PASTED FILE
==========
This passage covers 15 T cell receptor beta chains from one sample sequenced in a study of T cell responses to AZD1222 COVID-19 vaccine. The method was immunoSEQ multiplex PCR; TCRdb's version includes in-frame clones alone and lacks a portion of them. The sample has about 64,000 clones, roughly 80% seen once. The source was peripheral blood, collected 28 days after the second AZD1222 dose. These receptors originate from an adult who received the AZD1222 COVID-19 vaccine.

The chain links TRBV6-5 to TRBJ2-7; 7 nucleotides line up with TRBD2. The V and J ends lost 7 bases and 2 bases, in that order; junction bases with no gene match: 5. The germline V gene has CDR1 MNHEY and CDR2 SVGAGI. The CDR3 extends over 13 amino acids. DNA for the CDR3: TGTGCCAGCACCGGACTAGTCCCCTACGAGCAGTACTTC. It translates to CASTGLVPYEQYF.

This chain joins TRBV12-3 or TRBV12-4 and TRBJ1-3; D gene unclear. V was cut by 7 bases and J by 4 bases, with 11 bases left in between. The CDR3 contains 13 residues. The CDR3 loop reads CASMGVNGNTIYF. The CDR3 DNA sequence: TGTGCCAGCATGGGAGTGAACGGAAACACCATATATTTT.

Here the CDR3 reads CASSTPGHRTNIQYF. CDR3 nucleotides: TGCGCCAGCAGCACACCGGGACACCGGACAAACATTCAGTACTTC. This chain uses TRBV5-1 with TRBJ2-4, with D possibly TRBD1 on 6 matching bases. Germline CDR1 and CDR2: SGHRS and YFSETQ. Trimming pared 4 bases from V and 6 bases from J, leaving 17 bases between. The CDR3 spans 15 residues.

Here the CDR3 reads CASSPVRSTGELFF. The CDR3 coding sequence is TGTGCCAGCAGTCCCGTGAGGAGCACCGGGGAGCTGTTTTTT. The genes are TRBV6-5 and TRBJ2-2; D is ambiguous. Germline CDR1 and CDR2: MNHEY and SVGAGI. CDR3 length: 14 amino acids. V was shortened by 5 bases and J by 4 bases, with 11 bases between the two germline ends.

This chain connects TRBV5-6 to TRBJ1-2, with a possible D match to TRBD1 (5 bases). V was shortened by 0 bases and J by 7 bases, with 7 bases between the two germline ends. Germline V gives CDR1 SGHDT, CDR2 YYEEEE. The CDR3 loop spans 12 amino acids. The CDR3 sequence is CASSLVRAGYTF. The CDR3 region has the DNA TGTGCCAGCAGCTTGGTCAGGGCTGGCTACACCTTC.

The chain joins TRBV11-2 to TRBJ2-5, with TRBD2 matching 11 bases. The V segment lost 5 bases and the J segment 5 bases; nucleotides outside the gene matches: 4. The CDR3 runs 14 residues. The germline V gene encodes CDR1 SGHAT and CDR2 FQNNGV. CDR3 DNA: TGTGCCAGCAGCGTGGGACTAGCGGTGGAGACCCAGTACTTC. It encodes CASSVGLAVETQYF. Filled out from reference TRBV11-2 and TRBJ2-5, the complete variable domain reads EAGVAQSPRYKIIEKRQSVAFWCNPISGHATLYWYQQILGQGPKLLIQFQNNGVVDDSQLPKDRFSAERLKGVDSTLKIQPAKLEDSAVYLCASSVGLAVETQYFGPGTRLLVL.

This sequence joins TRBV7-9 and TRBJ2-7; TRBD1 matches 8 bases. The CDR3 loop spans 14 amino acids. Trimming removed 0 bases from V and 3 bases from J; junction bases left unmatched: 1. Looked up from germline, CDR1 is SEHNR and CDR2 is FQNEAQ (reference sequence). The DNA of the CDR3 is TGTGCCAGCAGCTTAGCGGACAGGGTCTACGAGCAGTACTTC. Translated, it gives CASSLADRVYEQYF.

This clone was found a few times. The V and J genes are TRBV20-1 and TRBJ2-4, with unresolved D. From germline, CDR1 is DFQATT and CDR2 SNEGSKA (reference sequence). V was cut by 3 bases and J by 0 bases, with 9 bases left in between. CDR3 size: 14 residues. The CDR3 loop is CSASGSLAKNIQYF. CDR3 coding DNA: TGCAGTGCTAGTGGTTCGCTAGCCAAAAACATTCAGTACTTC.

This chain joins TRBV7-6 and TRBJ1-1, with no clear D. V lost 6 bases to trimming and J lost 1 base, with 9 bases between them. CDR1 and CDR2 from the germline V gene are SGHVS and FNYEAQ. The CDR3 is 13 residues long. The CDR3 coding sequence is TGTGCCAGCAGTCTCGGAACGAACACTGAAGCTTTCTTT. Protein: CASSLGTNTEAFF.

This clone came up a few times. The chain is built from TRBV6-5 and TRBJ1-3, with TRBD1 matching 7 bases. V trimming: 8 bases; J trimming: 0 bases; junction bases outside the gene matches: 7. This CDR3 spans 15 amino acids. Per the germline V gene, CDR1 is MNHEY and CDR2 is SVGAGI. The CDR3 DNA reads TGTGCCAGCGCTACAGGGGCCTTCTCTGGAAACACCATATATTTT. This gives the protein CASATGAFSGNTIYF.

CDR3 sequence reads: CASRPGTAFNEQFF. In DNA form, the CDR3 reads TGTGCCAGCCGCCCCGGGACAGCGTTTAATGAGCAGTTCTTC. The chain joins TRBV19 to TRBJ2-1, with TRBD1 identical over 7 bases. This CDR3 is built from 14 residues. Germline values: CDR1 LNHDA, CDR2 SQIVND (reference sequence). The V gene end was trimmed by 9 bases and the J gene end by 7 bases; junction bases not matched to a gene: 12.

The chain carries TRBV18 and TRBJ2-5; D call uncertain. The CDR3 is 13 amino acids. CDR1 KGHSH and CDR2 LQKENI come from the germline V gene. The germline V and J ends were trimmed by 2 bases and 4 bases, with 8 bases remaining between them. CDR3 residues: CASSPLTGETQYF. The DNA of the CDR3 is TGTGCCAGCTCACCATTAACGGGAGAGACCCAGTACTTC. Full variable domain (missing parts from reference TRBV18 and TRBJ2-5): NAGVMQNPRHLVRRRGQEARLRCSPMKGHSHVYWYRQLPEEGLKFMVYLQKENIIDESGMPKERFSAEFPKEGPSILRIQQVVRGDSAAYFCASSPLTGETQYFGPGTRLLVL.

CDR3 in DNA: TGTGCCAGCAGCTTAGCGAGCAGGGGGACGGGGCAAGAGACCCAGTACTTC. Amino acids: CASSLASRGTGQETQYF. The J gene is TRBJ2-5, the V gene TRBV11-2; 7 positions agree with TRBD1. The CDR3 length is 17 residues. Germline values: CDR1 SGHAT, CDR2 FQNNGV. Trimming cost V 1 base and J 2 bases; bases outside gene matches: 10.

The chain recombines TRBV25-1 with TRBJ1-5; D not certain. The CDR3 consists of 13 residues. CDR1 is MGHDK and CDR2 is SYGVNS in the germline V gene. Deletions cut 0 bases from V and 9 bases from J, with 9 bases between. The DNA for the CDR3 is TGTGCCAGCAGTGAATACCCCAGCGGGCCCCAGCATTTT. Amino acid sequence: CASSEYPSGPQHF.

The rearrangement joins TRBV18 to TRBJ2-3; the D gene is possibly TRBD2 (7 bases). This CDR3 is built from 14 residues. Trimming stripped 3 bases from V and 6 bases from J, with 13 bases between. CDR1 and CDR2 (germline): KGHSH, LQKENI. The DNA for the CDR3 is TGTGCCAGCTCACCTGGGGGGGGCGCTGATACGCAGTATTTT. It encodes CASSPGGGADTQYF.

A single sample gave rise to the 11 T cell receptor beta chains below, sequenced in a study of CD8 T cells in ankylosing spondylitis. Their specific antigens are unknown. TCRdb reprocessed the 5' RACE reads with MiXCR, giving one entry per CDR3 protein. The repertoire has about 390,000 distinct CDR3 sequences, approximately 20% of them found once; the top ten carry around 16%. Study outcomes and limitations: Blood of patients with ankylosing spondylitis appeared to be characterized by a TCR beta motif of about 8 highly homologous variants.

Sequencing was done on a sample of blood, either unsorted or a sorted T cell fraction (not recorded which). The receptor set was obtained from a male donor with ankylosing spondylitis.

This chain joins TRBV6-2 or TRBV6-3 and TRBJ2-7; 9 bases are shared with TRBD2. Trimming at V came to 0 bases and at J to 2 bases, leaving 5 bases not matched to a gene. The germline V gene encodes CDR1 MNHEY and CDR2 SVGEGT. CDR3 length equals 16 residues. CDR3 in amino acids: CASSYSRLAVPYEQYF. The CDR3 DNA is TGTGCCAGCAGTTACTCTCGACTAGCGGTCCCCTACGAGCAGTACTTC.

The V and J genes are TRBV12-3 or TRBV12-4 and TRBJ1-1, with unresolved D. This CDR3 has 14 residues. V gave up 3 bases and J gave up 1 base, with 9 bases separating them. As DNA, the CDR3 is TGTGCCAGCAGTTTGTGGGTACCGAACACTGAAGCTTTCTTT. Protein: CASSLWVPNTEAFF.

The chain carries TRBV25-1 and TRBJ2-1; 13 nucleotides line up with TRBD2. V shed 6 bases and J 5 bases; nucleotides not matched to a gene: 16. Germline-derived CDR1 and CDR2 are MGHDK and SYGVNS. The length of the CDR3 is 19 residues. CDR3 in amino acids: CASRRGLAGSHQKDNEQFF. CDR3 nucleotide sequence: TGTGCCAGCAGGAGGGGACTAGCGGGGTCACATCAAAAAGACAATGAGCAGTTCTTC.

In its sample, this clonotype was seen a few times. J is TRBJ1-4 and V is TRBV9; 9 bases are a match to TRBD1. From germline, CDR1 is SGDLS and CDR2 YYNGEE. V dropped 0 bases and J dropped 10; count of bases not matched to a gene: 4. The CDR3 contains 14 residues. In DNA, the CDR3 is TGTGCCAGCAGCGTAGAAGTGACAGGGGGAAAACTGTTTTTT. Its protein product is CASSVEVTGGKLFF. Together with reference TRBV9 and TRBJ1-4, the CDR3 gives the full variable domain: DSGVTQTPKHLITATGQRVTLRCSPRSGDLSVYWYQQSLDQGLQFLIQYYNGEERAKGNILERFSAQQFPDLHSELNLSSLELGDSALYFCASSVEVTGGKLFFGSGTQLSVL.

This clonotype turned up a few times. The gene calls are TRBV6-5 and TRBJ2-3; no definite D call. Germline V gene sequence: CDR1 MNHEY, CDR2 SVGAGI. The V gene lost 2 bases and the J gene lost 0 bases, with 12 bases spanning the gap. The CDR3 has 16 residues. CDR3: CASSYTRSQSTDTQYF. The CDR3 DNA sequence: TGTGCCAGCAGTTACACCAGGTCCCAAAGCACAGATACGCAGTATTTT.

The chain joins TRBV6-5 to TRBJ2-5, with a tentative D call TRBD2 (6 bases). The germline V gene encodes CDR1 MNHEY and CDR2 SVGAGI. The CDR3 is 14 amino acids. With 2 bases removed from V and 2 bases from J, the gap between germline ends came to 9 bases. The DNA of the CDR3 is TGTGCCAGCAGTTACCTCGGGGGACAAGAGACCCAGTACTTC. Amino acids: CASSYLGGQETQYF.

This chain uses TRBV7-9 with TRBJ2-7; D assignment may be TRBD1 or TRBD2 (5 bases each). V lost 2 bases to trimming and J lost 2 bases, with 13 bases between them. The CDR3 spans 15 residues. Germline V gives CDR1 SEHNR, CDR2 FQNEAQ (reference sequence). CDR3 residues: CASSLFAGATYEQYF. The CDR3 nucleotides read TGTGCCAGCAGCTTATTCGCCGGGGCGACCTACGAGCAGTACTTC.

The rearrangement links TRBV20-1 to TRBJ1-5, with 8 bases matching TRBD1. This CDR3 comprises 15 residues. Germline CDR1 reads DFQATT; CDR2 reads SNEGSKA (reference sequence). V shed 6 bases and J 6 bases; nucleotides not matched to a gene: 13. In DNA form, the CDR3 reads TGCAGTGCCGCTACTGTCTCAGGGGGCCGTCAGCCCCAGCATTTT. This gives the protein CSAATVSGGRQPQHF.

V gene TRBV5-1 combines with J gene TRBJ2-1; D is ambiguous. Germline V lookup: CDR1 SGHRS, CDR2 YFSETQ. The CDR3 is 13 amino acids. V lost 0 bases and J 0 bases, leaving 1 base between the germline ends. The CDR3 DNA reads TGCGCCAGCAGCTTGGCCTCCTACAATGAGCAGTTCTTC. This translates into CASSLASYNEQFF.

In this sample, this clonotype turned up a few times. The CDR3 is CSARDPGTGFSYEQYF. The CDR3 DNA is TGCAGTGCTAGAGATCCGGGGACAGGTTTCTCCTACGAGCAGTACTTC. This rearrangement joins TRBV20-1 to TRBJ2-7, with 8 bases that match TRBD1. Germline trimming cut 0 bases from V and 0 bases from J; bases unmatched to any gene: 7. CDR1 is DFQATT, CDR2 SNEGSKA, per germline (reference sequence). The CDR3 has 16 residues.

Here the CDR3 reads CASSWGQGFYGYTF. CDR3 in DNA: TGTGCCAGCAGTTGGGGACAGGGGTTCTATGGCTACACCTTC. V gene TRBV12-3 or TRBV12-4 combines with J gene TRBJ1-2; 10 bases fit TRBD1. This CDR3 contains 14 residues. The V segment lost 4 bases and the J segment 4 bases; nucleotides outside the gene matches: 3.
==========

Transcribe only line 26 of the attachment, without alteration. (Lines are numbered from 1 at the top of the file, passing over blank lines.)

The rearrangement links TRBV20-1 to TRBJ1-5, with 8 bases matching TRBD1. This CDR3 comprises 15 residues. Germline CDR1 reads DFQATT; CDR2 reads SNEGSKA (reference sequence). V shed 6 bases and J 6 bases; nucleotides not matched to a gene: 13. In DNA form, the CDR3 reads TGCAGTGCCGCTACTGTCTCAGGGGGCCGTCAGCCCCAGCATTTT. This gives the protein CSAATVSGGRQPQHF.